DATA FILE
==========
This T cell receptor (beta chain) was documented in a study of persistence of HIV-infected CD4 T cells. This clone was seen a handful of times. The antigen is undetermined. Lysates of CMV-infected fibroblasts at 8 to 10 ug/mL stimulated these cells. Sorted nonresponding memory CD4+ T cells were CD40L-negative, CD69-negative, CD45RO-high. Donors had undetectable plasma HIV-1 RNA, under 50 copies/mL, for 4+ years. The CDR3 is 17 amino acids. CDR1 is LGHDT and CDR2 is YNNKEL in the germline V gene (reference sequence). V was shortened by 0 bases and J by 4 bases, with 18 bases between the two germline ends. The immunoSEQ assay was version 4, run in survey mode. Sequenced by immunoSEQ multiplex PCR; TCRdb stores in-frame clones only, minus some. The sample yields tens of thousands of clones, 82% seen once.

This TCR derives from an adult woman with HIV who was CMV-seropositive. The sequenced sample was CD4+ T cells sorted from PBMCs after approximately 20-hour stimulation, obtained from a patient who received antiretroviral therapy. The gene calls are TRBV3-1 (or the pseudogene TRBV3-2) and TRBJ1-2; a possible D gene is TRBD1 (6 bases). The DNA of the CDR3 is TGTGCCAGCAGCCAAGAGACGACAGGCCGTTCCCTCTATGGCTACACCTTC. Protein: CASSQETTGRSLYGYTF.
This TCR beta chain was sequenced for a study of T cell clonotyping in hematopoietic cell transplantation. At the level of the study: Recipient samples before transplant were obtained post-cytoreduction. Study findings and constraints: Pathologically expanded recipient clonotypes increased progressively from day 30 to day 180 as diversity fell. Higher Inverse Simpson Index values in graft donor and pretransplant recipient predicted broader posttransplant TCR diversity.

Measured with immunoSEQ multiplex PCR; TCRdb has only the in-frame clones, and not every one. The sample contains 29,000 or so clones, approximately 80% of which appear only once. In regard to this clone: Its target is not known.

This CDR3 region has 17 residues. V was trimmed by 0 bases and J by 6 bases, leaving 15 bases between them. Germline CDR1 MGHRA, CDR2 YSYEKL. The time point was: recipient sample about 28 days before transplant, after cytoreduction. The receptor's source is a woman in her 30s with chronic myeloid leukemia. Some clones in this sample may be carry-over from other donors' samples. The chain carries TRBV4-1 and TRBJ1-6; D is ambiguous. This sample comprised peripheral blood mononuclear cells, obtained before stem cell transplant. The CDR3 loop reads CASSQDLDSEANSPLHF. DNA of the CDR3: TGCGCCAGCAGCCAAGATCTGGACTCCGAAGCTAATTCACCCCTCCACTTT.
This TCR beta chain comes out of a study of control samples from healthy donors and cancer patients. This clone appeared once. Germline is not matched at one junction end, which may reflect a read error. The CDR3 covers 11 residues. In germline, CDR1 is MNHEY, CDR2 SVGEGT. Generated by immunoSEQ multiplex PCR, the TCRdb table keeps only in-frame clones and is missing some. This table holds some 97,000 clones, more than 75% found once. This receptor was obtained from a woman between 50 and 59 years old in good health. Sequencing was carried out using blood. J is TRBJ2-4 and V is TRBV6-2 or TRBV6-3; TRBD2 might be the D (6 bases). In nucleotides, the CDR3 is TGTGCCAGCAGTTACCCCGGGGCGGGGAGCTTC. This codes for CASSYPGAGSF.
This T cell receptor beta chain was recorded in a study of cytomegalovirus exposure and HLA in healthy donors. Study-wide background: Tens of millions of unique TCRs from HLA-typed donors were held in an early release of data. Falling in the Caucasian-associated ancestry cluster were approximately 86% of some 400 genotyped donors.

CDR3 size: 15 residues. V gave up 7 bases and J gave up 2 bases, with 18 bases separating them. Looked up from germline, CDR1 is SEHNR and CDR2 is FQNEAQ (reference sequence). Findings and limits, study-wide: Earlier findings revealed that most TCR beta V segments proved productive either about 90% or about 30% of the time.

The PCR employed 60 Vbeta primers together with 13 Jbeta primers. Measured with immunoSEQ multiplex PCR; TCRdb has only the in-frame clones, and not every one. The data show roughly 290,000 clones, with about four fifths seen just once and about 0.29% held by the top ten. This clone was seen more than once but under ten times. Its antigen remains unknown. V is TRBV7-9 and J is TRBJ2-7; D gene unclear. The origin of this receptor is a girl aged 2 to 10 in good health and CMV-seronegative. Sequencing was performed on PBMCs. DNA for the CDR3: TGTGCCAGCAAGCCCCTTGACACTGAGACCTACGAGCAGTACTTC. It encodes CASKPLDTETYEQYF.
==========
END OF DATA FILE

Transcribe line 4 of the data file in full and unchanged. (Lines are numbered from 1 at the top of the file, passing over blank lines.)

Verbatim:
Measured with immunoSEQ multiplex PCR; TCRdb has only the in-frame clones, and not every one. The sample contains 29,000 or so clones, approximately 80% of which appear only once. In regard to this clone: Its target is not known.